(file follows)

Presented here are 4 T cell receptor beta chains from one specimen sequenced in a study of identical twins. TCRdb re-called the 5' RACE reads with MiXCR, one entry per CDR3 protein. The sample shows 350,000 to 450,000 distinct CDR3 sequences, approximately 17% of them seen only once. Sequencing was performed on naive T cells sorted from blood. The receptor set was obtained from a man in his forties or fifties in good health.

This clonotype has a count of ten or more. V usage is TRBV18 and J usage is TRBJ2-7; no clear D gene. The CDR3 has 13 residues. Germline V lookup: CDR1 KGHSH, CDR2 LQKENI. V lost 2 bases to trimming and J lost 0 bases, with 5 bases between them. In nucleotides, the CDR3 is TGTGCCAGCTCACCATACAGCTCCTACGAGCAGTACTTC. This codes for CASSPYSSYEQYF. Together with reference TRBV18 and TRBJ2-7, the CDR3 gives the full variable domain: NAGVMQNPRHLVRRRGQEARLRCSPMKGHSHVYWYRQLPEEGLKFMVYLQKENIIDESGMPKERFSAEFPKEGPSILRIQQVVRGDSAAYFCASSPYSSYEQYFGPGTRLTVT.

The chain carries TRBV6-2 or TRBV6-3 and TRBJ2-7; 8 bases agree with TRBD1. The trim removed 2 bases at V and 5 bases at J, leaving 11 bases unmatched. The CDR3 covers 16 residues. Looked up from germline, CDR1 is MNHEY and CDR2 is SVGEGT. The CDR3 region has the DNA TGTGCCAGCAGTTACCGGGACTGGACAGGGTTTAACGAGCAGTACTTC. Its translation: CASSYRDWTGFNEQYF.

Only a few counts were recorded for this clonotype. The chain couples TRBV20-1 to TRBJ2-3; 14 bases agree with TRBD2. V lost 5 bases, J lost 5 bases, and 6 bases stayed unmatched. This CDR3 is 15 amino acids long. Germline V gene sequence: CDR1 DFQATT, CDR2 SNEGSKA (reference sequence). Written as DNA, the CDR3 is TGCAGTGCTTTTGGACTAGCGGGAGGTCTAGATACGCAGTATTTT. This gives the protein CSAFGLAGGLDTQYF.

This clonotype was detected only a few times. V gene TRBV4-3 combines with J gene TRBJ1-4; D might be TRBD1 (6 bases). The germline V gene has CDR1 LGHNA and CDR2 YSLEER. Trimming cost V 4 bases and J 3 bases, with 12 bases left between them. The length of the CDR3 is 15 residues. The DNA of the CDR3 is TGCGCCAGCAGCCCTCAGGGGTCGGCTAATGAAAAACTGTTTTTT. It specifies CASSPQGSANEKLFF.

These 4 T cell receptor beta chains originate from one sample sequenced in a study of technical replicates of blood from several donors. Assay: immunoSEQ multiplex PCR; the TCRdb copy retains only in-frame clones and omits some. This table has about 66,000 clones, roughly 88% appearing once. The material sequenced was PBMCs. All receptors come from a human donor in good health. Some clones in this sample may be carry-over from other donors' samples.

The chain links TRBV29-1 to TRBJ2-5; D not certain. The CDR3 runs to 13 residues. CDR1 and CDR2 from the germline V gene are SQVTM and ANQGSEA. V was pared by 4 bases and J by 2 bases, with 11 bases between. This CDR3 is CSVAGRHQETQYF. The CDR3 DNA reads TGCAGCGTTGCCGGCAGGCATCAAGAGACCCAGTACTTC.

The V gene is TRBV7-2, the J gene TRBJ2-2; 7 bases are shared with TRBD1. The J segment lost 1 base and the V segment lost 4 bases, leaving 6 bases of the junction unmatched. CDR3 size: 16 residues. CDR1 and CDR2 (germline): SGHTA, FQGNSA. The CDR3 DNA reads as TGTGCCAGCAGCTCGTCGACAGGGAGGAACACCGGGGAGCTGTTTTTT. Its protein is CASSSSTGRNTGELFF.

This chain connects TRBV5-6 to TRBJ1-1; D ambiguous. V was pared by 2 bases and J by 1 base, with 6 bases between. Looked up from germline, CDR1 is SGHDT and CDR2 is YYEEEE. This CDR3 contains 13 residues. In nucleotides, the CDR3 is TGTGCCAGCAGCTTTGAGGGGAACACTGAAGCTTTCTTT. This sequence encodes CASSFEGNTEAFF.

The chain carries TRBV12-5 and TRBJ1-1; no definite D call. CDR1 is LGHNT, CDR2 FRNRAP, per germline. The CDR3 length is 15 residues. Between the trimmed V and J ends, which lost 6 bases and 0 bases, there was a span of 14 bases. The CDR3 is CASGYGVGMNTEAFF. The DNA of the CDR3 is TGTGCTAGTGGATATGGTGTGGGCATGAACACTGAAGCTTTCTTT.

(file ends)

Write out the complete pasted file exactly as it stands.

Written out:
Presented here are 4 T cell receptor beta chains from one specimen sequenced in a study of identical twins. TCRdb re-called the 5' RACE reads with MiXCR, one entry per CDR3 protein. The sample shows 350,000 to 450,000 distinct CDR3 sequences, approximately 17% of them seen only once. Sequencing was performed on naive T cells sorted from blood. The receptor set was obtained from a man in his forties or fifties in good health.

This clonotype has a count of ten or more. V usage is TRBV18 and J usage is TRBJ2-7; no clear D gene. The CDR3 has 13 residues. Germline V lookup: CDR1 KGHSH, CDR2 LQKENI. V lost 2 bases to trimming and J lost 0 bases, with 5 bases between them. In nucleotides, the CDR3 is TGTGCCAGCTCACCATACAGCTCCTACGAGCAGTACTTC. This codes for CASSPYSSYEQYF. Together with reference TRBV18 and TRBJ2-7, the CDR3 gives the full variable domain: NAGVMQNPRHLVRRRGQEARLRCSPMKGHSHVYWYRQLPEEGLKFMVYLQKENIIDESGMPKERFSAEFPKEGPSILRIQQVVRGDSAAYFCASSPYSSYEQYFGPGTRLTVT.

The chain carries TRBV6-2 or TRBV6-3 and TRBJ2-7; 8 bases agree with TRBD1. The trim removed 2 bases at V and 5 bases at J, leaving 11 bases unmatched. The CDR3 covers 16 residues. Looked up from germline, CDR1 is MNHEY and CDR2 is SVGEGT. The CDR3 region has the DNA TGTGCCAGCAGTTACCGGGACTGGACAGGGTTTAACGAGCAGTACTTC. Its translation: CASSYRDWTGFNEQYF.

Only a few counts were recorded for this clonotype. The chain couples TRBV20-1 to TRBJ2-3; 14 bases agree with TRBD2. V lost 5 bases, J lost 5 bases, and 6 bases stayed unmatched. This CDR3 is 15 amino acids long. Germline V gene sequence: CDR1 DFQATT, CDR2 SNEGSKA (reference sequence). Written as DNA, the CDR3 is TGCAGTGCTTTTGGACTAGCGGGAGGTCTAGATACGCAGTATTTT. This gives the protein CSAFGLAGGLDTQYF.

This clonotype was detected only a few times. V gene TRBV4-3 combines with J gene TRBJ1-4; D might be TRBD1 (6 bases). The germline V gene has CDR1 LGHNA and CDR2 YSLEER. Trimming cost V 4 bases and J 3 bases, with 12 bases left between them. The length of the CDR3 is 15 residues. The DNA of the CDR3 is TGCGCCAGCAGCCCTCAGGGGTCGGCTAATGAAAAACTGTTTTTT. It specifies CASSPQGSANEKLFF.

These 4 T cell receptor beta chains originate from one sample sequenced in a study of technical replicates of blood from several donors. Assay: immunoSEQ multiplex PCR; the TCRdb copy retains only in-frame clones and omits some. This table has about 66,000 clones, roughly 88% appearing once. The material sequenced was PBMCs. All receptors come from a human donor in good health. Some clones in this sample may be carry-over from other donors' samples.

The chain links TRBV29-1 to TRBJ2-5; D not certain. The CDR3 runs to 13 residues. CDR1 and CDR2 from the germline V gene are SQVTM and ANQGSEA. V was pared by 4 bases and J by 2 bases, with 11 bases between. This CDR3 is CSVAGRHQETQYF. The CDR3 DNA reads TGCAGCGTTGCCGGCAGGCATCAAGAGACCCAGTACTTC.

The V gene is TRBV7-2, the J gene TRBJ2-2; 7 bases are shared with TRBD1. The J segment lost 1 base and the V segment lost 4 bases, leaving 6 bases of the junction unmatched. CDR3 size: 16 residues. CDR1 and CDR2 (germline): SGHTA, FQGNSA. The CDR3 DNA reads as TGTGCCAGCAGCTCGTCGACAGGGAGGAACACCGGGGAGCTGTTTTTT. Its protein is CASSSSTGRNTGELFF.

This chain connects TRBV5-6 to TRBJ1-1; D ambiguous. V was pared by 2 bases and J by 1 base, with 6 bases between. Looked up from germline, CDR1 is SGHDT and CDR2 is YYEEEE. This CDR3 contains 13 residues. In nucleotides, the CDR3 is TGTGCCAGCAGCTTTGAGGGGAACACTGAAGCTTTCTTT. This sequence encodes CASSFEGNTEAFF.

The chain carries TRBV12-5 and TRBJ1-1; no definite D call. CDR1 is LGHNT, CDR2 FRNRAP, per germline. The CDR3 length is 15 residues. Between the trimmed V and J ends, which lost 6 bases and 0 bases, there was a span of 14 bases. The CDR3 is CASGYGVGMNTEAFF. The DNA of the CDR3 is TGTGCTAGTGGATATGGTGTGGGCATGAACACTGAAGCTTTCTTT.